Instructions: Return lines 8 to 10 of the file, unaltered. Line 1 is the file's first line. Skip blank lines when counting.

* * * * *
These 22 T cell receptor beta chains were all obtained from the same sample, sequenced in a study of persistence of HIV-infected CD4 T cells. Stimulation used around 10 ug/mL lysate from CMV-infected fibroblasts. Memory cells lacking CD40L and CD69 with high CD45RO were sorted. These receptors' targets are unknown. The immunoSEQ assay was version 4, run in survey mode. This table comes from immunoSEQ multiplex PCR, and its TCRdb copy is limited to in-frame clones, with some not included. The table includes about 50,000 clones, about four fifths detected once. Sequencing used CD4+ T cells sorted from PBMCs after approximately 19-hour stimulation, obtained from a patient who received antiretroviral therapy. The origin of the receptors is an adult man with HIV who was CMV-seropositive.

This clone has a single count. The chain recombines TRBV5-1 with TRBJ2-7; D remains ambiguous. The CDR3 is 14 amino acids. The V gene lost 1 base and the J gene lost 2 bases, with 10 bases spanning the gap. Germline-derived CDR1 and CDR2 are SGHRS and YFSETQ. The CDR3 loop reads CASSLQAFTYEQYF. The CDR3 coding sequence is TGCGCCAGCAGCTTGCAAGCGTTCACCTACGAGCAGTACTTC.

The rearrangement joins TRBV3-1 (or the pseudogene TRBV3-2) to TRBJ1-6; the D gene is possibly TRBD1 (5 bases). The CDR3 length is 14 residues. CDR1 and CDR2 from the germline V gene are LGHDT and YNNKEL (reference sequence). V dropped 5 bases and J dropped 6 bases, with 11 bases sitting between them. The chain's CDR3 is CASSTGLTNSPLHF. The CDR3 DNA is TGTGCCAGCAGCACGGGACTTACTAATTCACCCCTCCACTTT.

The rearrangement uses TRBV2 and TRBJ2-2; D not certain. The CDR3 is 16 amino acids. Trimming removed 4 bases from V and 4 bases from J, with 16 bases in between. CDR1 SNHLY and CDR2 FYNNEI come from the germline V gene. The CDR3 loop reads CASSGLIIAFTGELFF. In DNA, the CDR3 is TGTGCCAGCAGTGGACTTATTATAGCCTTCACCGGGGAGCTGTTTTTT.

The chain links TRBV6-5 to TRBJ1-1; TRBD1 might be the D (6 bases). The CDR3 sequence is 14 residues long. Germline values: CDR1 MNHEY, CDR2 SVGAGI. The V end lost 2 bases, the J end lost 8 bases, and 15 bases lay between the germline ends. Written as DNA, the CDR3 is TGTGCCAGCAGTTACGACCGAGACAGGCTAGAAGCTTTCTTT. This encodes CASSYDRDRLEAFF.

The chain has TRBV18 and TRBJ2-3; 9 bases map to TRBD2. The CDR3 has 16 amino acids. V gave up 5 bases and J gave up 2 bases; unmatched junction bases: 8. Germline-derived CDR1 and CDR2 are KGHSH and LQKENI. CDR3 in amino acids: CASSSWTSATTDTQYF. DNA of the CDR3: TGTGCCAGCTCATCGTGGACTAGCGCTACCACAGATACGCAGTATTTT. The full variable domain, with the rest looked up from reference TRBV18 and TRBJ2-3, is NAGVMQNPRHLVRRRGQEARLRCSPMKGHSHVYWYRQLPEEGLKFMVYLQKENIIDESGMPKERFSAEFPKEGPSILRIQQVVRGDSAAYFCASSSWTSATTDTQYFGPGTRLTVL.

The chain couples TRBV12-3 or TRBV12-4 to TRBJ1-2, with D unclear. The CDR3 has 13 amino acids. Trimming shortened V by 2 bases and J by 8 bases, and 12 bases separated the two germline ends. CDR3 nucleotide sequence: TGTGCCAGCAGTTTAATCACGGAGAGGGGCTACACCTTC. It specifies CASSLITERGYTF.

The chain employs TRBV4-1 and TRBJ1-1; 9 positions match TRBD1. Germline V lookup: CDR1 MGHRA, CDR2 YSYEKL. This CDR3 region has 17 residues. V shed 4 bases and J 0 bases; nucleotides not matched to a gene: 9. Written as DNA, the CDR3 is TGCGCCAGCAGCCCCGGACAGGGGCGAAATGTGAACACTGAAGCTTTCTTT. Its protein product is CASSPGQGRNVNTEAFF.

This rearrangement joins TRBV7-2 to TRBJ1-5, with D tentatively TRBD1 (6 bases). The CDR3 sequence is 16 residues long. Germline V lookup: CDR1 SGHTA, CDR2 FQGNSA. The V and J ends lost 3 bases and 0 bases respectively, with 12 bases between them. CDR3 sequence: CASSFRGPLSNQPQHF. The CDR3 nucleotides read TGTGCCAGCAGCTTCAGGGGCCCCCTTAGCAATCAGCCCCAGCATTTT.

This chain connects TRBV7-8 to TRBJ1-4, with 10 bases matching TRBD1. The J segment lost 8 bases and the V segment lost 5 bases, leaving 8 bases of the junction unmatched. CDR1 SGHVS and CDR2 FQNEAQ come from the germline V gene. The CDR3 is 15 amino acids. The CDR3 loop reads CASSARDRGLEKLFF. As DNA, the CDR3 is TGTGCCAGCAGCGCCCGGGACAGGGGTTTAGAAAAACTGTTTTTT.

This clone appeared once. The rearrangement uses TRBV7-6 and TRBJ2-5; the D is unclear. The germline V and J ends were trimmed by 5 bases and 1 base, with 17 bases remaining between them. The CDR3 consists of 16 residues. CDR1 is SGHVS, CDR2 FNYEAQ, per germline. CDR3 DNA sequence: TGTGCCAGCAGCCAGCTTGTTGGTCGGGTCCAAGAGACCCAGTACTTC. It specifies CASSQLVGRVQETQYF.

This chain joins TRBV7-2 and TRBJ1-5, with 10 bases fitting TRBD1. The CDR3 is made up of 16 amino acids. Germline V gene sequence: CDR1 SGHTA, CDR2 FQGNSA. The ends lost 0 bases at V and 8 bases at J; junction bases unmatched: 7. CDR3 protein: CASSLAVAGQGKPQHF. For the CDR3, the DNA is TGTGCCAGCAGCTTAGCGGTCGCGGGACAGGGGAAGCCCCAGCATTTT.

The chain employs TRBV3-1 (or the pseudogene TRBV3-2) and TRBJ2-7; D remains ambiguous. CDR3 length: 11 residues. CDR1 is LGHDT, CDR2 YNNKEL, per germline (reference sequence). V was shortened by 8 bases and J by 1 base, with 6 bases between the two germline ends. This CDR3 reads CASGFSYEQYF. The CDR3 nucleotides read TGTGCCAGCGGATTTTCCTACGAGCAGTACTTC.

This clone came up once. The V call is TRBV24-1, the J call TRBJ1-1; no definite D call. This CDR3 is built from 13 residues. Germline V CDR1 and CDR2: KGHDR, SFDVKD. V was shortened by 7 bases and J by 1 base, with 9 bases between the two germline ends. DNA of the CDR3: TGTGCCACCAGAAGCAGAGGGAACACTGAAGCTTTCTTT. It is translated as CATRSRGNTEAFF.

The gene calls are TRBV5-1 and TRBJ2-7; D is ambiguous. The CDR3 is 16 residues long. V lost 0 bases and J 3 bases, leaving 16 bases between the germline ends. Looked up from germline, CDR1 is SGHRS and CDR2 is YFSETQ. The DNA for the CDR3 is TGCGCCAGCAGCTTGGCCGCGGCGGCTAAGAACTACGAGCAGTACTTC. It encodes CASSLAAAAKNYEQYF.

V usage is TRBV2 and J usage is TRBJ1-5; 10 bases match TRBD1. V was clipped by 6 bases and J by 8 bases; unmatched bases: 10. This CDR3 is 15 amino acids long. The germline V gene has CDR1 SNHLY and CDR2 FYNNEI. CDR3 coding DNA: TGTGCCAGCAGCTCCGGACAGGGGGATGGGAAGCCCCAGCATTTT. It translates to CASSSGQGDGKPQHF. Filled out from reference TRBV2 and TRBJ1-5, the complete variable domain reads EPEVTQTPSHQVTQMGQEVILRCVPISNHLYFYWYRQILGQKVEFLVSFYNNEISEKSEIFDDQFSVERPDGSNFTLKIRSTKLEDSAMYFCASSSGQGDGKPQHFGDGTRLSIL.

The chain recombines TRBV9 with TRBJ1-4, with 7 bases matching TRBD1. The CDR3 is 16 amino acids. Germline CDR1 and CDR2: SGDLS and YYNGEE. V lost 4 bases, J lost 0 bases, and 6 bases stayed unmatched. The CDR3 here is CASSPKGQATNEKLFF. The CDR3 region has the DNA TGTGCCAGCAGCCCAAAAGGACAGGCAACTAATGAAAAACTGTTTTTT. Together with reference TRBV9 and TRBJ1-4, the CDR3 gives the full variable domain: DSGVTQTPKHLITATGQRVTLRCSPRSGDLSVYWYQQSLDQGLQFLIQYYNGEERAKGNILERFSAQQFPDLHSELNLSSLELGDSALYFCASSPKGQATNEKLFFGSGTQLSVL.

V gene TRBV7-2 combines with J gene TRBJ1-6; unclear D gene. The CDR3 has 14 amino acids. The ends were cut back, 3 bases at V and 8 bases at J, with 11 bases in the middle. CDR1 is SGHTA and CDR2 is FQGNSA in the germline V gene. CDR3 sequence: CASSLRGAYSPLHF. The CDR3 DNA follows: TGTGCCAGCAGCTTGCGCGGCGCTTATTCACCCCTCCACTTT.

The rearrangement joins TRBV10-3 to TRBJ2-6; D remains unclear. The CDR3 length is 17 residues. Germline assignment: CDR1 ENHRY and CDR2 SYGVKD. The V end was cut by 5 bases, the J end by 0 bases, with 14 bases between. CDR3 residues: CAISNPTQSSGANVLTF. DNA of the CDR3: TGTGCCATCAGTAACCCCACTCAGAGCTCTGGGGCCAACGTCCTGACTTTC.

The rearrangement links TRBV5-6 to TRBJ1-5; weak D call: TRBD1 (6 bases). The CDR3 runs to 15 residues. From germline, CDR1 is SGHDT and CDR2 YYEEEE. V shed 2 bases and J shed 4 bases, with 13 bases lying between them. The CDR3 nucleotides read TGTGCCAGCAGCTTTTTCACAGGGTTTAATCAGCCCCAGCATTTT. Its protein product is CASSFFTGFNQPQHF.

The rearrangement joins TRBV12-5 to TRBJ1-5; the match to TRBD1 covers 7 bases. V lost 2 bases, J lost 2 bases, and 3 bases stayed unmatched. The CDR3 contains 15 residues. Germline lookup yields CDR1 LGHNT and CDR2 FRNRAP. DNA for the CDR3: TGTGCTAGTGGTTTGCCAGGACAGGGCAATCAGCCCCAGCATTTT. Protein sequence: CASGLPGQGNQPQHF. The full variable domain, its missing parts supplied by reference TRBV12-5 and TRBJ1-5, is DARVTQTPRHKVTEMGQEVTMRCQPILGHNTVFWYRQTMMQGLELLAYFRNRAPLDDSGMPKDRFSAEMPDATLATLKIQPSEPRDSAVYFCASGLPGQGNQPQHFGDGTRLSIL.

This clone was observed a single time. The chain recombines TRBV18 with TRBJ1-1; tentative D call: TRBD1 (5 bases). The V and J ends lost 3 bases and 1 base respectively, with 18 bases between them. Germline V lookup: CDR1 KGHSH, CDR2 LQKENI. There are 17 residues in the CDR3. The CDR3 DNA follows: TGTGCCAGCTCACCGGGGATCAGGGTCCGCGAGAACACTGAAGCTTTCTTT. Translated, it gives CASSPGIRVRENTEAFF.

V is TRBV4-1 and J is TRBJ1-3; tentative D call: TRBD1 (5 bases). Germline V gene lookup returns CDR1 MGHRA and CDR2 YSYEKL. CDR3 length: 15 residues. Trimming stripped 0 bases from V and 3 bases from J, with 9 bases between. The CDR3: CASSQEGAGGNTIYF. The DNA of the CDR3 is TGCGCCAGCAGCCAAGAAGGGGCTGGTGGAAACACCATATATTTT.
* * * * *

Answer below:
The chain employs TRBV4-1 and TRBJ1-1; 9 positions match TRBD1. Germline V lookup: CDR1 MGHRA, CDR2 YSYEKL. This CDR3 region has 17 residues. V shed 4 bases and J 0 bases; nucleotides not matched to a gene: 9. Written as DNA, the CDR3 is TGCGCCAGCAGCCCCGGACAGGGGCGAAATGTGAACACTGAAGCTTTCTTT. Its protein product is CASSPGQGRNVNTEAFF.

This rearrangement joins TRBV7-2 to TRBJ1-5, with D tentatively TRBD1 (6 bases). The CDR3 sequence is 16 residues long. Germline V lookup: CDR1 SGHTA, CDR2 FQGNSA. The V and J ends lost 3 bases and 0 bases respectively, with 12 bases between them. CDR3 sequence: CASSFRGPLSNQPQHF. The CDR3 nucleotides read TGTGCCAGCAGCTTCAGGGGCCCCCTTAGCAATCAGCCCCAGCATTTT.

This chain connects TRBV7-8 to TRBJ1-4, with 10 bases matching TRBD1. The J segment lost 8 bases and the V segment lost 5 bases, leaving 8 bases of the junction unmatched. CDR1 SGHVS and CDR2 FQNEAQ come from the germline V gene. The CDR3 is 15 amino acids. The CDR3 loop reads CASSARDRGLEKLFF. As DNA, the CDR3 is TGTGCCAGCAGCGCCCGGGACAGGGGTTTAGAAAAACTGTTTTTT.